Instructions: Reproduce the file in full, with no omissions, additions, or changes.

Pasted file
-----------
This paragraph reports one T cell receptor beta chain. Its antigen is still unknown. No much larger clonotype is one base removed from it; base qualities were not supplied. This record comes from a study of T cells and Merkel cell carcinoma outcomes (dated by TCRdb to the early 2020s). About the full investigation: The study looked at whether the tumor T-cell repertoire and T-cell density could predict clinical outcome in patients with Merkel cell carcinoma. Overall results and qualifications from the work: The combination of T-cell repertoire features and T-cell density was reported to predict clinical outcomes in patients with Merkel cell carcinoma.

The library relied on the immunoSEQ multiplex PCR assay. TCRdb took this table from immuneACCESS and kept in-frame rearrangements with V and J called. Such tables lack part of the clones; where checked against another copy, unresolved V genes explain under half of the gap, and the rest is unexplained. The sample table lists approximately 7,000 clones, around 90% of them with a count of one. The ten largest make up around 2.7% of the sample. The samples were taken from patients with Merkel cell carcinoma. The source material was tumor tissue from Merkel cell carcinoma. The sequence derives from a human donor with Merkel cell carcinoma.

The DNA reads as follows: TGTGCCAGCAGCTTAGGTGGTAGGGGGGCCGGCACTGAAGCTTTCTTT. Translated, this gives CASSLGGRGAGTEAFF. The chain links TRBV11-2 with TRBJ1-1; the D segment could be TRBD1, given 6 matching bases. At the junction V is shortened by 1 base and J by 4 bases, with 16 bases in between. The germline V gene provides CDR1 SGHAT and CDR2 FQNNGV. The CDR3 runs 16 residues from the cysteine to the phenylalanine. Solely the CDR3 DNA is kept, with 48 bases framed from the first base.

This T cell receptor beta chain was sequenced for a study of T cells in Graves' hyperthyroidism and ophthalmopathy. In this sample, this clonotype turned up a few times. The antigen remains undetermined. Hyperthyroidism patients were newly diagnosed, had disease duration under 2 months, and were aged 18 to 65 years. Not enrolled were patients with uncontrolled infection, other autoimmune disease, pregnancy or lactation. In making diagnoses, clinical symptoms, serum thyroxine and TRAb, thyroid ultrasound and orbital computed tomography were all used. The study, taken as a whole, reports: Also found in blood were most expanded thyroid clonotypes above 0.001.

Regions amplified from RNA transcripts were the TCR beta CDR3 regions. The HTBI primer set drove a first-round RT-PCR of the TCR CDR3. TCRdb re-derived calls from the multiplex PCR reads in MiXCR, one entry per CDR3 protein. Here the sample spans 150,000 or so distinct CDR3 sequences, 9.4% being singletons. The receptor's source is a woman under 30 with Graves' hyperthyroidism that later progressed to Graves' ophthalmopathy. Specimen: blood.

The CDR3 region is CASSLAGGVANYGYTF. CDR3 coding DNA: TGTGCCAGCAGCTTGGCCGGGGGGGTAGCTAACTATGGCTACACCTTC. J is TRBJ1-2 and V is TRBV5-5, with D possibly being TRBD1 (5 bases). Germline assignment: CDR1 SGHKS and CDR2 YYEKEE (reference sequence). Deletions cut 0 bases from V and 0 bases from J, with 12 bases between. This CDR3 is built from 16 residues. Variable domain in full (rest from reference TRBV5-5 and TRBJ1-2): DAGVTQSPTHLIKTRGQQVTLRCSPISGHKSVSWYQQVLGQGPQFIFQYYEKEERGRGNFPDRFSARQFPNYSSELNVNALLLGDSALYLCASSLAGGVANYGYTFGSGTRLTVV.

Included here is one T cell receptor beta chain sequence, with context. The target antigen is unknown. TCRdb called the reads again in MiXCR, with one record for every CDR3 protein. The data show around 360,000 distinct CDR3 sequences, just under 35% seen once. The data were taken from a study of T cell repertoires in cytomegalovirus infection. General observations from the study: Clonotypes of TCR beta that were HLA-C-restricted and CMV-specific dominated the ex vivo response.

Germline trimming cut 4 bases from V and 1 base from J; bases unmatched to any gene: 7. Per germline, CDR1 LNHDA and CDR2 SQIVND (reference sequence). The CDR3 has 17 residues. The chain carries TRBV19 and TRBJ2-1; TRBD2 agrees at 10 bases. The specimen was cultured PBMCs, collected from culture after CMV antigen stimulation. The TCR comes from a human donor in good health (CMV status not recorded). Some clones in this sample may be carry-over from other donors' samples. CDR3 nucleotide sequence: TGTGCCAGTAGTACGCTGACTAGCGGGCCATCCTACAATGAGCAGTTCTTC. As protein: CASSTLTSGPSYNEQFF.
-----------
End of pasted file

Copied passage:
This paragraph reports one T cell receptor beta chain. Its antigen is still unknown. No much larger clonotype is one base removed from it; base qualities were not supplied. This record comes from a study of T cells and Merkel cell carcinoma outcomes (dated by TCRdb to the early 2020s). About the full investigation: The study looked at whether the tumor T-cell repertoire and T-cell density could predict clinical outcome in patients with Merkel cell carcinoma. Overall results and qualifications from the work: The combination of T-cell repertoire features and T-cell density was reported to predict clinical outcomes in patients with Merkel cell carcinoma.

The library relied on the immunoSEQ multiplex PCR assay. TCRdb took this table from immuneACCESS and kept in-frame rearrangements with V and J called. Such tables lack part of the clones; where checked against another copy, unresolved V genes explain under half of the gap, and the rest is unexplained. The sample table lists approximately 7,000 clones, around 90% of them with a count of one. The ten largest make up around 2.7% of the sample. The samples were taken from patients with Merkel cell carcinoma. The source material was tumor tissue from Merkel cell carcinoma. The sequence derives from a human donor with Merkel cell carcinoma.

The DNA reads as follows: TGTGCCAGCAGCTTAGGTGGTAGGGGGGCCGGCACTGAAGCTTTCTTT. Translated, this gives CASSLGGRGAGTEAFF. The chain links TRBV11-2 with TRBJ1-1; the D segment could be TRBD1, given 6 matching bases. At the junction V is shortened by 1 base and J by 4 bases, with 16 bases in between. The germline V gene provides CDR1 SGHAT and CDR2 FQNNGV. The CDR3 runs 16 residues from the cysteine to the phenylalanine. Solely the CDR3 DNA is kept, with 48 bases framed from the first base.

This T cell receptor beta chain was sequenced for a study of T cells in Graves' hyperthyroidism and ophthalmopathy. In this sample, this clonotype turned up a few times. The antigen remains undetermined. Hyperthyroidism patients were newly diagnosed, had disease duration under 2 months, and were aged 18 to 65 years. Not enrolled were patients with uncontrolled infection, other autoimmune disease, pregnancy or lactation. In making diagnoses, clinical symptoms, serum thyroxine and TRAb, thyroid ultrasound and orbital computed tomography were all used. The study, taken as a whole, reports: Also found in blood were most expanded thyroid clonotypes above 0.001.

Regions amplified from RNA transcripts were the TCR beta CDR3 regions. The HTBI primer set drove a first-round RT-PCR of the TCR CDR3. TCRdb re-derived calls from the multiplex PCR reads in MiXCR, one entry per CDR3 protein. Here the sample spans 150,000 or so distinct CDR3 sequences, 9.4% being singletons. The receptor's source is a woman under 30 with Graves' hyperthyroidism that later progressed to Graves' ophthalmopathy. Specimen: blood.

The CDR3 region is CASSLAGGVANYGYTF. CDR3 coding DNA: TGTGCCAGCAGCTTGGCCGGGGGGGTAGCTAACTATGGCTACACCTTC. J is TRBJ1-2 and V is TRBV5-5, with D possibly being TRBD1 (5 bases). Germline assignment: CDR1 SGHKS and CDR2 YYEKEE (reference sequence). Deletions cut 0 bases from V and 0 bases from J, with 12 bases between. This CDR3 is built from 16 residues. Variable domain in full (rest from reference TRBV5-5 and TRBJ1-2): DAGVTQSPTHLIKTRGQQVTLRCSPISGHKSVSWYQQVLGQGPQFIFQYYEKEERGRGNFPDRFSARQFPNYSSELNVNALLLGDSALYLCASSLAGGVANYGYTFGSGTRLTVV.

Included here is one T cell receptor beta chain sequence, with context. The target antigen is unknown. TCRdb called the reads again in MiXCR, with one record for every CDR3 protein. The data show around 360,000 distinct CDR3 sequences, just under 35% seen once. The data were taken from a study of T cell repertoires in cytomegalovirus infection. General observations from the study: Clonotypes of TCR beta that were HLA-C-restricted and CMV-specific dominated the ex vivo response.

Germline trimming cut 4 bases from V and 1 base from J; bases unmatched to any gene: 7. Per germline, CDR1 LNHDA and CDR2 SQIVND (reference sequence). The CDR3 has 17 residues. The chain carries TRBV19 and TRBJ2-1; TRBD2 agrees at 10 bases. The specimen was cultured PBMCs, collected from culture after CMV antigen stimulation. The TCR comes from a human donor in good health (CMV status not recorded). Some clones in this sample may be carry-over from other donors' samples. CDR3 nucleotide sequence: TGTGCCAGTAGTACGCTGACTAGCGGGCCATCCTACAATGAGCAGTTCTTC. As protein: CASSTLTSGPSYNEQFF.